Upon entering Paris’s hamster-cage-like Charles de Gaulle Airport, I tired my best to fit into the swarm of people grabbing bags and heading to the train/metro station. The IES Abroad program recommded that we take a taxi to our home stays for around 60 euros. I scoffed, why spend that much when I could take public transportation for 15 minutes and 12 euros! Three and a half hours later, I understood the infinite wisdom of the IES Abroad staff. I walked outside for roughly two hours in the pouring rain, thoroughly soaking everything in my suitcase (RIP books, white clothes, pride). I knew from my foray with Google Earth that the apartment was on the Seine therefore I politely asked a man “where is the Seine?” Just for a frame of reference, that’s like telling someone you live on Lake Michigan and expecting them to know exactly where your house is. “The Seine?” he said, “It’s Paris, the Seine is everywhere.”
Finally I found my destination and my host mom greeted me at the door. One look at the real-live French woman I would be living with for the next four months and my head was suddenly emptied of every bit of French I had learned over the past nine years. I was only able to offer rudimentary comments like “you have nice house” and “oh, window!” Still, she showed me around the apartment and spoke in painfully slow French. I later learned that she had been hosting students for 12 years and was probably used to my deer-in-the-headlights stammering.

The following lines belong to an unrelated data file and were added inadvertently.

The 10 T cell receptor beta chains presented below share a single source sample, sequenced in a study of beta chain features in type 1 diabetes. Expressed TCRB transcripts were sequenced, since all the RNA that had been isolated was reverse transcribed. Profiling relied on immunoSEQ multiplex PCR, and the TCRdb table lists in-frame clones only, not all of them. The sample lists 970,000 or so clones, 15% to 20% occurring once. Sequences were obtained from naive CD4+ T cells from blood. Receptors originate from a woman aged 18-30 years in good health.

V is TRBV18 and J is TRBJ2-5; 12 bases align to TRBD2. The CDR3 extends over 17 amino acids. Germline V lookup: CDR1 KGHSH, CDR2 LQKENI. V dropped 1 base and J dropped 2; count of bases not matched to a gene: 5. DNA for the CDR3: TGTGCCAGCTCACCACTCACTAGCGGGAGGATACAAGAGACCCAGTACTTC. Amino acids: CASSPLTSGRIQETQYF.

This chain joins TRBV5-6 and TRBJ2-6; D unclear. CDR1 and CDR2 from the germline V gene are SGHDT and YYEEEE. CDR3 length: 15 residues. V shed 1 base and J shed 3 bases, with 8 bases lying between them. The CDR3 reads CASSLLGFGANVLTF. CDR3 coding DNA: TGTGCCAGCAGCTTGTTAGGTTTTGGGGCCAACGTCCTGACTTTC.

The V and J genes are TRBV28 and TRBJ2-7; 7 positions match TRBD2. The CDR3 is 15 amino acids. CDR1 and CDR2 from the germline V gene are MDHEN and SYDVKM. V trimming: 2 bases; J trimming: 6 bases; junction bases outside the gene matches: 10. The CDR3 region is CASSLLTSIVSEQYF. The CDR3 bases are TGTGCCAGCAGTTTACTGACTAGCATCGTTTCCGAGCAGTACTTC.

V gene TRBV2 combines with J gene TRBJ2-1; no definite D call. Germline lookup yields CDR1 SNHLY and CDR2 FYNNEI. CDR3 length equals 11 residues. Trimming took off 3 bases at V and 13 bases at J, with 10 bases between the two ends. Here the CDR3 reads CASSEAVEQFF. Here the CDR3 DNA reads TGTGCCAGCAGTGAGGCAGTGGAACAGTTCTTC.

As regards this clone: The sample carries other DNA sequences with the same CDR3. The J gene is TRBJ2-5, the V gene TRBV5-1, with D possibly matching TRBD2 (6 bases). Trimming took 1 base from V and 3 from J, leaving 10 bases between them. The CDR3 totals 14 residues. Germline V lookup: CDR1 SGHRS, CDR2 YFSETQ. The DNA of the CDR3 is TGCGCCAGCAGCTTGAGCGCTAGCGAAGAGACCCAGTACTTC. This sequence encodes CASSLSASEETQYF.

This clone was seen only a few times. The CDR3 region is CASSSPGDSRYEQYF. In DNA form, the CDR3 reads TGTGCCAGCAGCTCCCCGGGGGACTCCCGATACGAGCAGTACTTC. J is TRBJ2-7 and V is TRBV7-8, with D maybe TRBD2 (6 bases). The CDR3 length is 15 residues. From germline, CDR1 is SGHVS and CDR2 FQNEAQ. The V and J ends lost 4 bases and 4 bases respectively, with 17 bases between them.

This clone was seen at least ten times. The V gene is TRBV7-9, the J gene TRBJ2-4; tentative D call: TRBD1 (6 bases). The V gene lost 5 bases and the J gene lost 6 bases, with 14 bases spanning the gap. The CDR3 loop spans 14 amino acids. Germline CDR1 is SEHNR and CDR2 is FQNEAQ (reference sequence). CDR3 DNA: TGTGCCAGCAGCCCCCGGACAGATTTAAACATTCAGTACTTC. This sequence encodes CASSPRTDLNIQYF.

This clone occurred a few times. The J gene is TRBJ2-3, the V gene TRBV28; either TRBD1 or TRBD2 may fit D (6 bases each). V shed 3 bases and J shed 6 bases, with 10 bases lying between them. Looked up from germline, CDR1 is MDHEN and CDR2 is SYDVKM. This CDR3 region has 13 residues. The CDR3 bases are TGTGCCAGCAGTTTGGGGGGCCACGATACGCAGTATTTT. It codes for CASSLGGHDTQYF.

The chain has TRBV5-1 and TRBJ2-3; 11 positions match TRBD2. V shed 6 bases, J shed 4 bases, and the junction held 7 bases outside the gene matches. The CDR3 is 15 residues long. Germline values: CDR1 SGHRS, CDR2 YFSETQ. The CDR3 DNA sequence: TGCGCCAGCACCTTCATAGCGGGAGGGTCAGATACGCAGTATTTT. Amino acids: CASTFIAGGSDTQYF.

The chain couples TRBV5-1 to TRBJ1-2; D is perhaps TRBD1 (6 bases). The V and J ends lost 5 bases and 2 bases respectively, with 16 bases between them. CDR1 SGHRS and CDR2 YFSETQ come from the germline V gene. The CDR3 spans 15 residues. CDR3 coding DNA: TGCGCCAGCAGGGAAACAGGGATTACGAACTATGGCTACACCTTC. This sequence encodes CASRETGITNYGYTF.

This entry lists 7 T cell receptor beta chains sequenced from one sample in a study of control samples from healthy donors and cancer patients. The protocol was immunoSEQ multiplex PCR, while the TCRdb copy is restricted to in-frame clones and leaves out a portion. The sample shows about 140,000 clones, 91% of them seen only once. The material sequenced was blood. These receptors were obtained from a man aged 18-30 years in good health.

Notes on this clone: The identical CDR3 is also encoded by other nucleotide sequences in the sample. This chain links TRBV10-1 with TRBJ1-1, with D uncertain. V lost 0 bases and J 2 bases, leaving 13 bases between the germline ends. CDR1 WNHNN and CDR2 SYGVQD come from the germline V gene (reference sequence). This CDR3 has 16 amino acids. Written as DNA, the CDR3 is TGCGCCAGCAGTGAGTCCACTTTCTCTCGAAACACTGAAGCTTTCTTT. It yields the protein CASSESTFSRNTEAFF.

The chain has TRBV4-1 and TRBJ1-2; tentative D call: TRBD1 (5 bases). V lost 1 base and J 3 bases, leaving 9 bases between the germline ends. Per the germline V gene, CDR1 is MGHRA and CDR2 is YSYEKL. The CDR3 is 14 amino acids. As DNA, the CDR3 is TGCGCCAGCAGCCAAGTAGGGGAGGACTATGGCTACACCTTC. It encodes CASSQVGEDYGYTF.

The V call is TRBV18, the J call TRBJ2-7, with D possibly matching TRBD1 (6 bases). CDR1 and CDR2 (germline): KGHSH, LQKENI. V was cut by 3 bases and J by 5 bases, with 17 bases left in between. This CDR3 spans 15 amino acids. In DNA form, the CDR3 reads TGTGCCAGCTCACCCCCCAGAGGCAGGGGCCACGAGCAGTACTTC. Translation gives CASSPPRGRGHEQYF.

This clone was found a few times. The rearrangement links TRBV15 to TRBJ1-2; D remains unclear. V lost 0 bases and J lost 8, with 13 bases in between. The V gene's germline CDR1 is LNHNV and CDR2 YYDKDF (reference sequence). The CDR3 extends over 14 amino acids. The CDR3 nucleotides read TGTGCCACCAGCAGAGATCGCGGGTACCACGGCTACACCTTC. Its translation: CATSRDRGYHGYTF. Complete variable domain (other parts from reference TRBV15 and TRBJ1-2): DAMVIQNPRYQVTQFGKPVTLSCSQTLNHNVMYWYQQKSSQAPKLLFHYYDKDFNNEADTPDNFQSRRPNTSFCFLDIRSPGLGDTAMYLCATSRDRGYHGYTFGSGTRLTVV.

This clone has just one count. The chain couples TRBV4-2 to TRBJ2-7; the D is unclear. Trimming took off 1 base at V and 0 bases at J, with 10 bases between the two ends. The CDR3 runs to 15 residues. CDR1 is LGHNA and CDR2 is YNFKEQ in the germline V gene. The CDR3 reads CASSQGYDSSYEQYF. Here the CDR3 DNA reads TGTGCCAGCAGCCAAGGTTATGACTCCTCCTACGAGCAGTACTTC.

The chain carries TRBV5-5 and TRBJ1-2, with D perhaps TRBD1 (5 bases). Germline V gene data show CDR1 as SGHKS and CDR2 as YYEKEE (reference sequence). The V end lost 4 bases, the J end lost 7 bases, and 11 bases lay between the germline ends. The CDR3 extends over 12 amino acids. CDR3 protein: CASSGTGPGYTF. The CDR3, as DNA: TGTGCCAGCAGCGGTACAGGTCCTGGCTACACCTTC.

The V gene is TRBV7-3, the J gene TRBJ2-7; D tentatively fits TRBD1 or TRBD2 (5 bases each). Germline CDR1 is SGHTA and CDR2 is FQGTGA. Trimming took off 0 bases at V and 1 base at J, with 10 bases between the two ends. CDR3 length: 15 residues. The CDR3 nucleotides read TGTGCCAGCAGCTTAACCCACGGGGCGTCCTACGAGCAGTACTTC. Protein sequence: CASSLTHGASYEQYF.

Four days later I am assured that I was granted the host mom from heaven. Not only do we create nightly notecards for my new vocab, she has offered to share more than the required three meals with me. Unfortunately I have been sick these past few days. Thus I have learned that there is no more unfriendly place than the Paris metro at 6:30 AM when feverish (think Fear and Loathing in Las Vegas). On the plus side, I totally nailed a doctors appointment entirely in French which pretty much exploded my ego. Still, my host mom who – let’s recall- met me oly four days ago has gone out of her way to look out for me. She actually made me chicken noodle soup. I thought that only happened in children’s books!
Honestly it has not been easy to be sick in a place where I know no one. I missed the majority of my orientation and Paris is a lonely place when you’re not feeling too hot. Still, as my good friend who is studying abroad in Uganda reassured me, “at least it’s not typhoid!” It is also probably not, as WebMD suggests, cannibalism in Papua New Guinea, cocaine overdose, or a weever fish sting. These things and more I can be grateful for.
Also, I have not yet been human trafficked à la Taken, so there’s that too.
More Blogs From This Author
<p><span style="color: rgb(29, 29, 29); font-family: Arial, Verdana, sans-serif; font-size: 12px; line-height: normal; background-color: rgb(237, 237, 237);">Clancy Tripp is a junior at Claremont McKenna double-majoring in Literature and Film Studies with a minor in Gender Studies. In the past few years she has lived in Indiana, California, Washington D.C., and Chicago studying and working in arts and literacy education. Good luck keeping her in the same place for more than a year. True to form, she will be spending the Fall semester in Paris, France where she will spend as much time as possible with local French children, explore every arrondissement, and sample every pain au chocolat available!</span></p>